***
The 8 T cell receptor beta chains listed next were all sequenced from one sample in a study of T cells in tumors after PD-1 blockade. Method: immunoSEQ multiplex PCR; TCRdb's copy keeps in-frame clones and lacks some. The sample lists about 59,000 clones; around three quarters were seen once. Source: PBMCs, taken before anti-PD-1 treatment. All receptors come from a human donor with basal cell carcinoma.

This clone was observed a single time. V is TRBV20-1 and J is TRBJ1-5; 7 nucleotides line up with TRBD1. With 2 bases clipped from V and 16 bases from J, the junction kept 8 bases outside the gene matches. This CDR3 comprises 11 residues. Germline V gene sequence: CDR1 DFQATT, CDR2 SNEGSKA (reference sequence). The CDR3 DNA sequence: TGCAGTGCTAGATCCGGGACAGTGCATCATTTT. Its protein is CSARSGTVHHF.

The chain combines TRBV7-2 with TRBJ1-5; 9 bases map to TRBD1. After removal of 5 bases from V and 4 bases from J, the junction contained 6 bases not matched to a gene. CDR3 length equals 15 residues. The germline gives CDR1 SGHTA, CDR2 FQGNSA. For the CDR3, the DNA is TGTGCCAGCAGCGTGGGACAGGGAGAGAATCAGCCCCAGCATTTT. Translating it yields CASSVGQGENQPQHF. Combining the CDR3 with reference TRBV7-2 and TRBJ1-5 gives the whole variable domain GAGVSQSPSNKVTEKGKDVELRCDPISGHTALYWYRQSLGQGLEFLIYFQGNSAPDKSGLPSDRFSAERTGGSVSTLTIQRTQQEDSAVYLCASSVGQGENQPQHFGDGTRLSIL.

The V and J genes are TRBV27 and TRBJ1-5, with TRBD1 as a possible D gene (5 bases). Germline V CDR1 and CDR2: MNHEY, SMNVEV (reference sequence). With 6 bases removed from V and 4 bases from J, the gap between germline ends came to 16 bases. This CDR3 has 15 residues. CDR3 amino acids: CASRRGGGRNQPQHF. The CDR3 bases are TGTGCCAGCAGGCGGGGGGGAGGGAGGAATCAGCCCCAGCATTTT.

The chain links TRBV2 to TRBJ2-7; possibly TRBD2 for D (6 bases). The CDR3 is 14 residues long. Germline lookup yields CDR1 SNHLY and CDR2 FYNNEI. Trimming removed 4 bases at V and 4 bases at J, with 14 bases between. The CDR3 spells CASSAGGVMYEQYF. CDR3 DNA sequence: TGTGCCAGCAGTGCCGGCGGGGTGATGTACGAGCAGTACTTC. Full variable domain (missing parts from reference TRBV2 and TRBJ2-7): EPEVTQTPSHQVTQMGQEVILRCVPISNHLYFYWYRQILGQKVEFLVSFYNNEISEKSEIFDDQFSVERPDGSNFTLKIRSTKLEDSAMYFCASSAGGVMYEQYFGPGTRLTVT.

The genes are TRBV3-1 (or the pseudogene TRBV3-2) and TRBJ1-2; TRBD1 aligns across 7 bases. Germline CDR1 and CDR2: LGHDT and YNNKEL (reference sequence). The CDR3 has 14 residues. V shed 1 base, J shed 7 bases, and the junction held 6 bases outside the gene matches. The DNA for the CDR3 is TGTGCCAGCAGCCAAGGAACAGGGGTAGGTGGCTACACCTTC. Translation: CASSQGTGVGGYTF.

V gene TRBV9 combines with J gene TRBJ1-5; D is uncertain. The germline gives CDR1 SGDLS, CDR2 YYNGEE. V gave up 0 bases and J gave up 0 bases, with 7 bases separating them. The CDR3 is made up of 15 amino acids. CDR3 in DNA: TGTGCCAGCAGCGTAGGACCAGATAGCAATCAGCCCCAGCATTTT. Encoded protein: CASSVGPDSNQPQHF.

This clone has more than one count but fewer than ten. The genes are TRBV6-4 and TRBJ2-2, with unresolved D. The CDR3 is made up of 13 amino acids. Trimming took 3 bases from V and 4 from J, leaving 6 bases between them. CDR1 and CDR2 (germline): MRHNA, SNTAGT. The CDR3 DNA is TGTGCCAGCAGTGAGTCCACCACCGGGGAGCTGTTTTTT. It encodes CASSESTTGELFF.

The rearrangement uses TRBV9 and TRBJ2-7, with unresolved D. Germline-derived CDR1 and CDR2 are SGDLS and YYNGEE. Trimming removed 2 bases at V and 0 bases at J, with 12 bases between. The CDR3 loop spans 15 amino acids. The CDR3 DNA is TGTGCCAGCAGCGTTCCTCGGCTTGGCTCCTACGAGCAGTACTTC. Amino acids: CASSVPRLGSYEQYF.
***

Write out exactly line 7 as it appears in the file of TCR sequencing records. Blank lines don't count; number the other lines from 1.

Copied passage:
V gene TRBV9 combines with J gene TRBJ1-5; D is uncertain. The germline gives CDR1 SGDLS, CDR2 YYNGEE. V gave up 0 bases and J gave up 0 bases, with 7 bases separating them. The CDR3 is made up of 15 amino acids. CDR3 in DNA: TGTGCCAGCAGCGTAGGACCAGATAGCAATCAGCCCCAGCATTTT. Encoded protein: CASSVGPDSNQPQHF.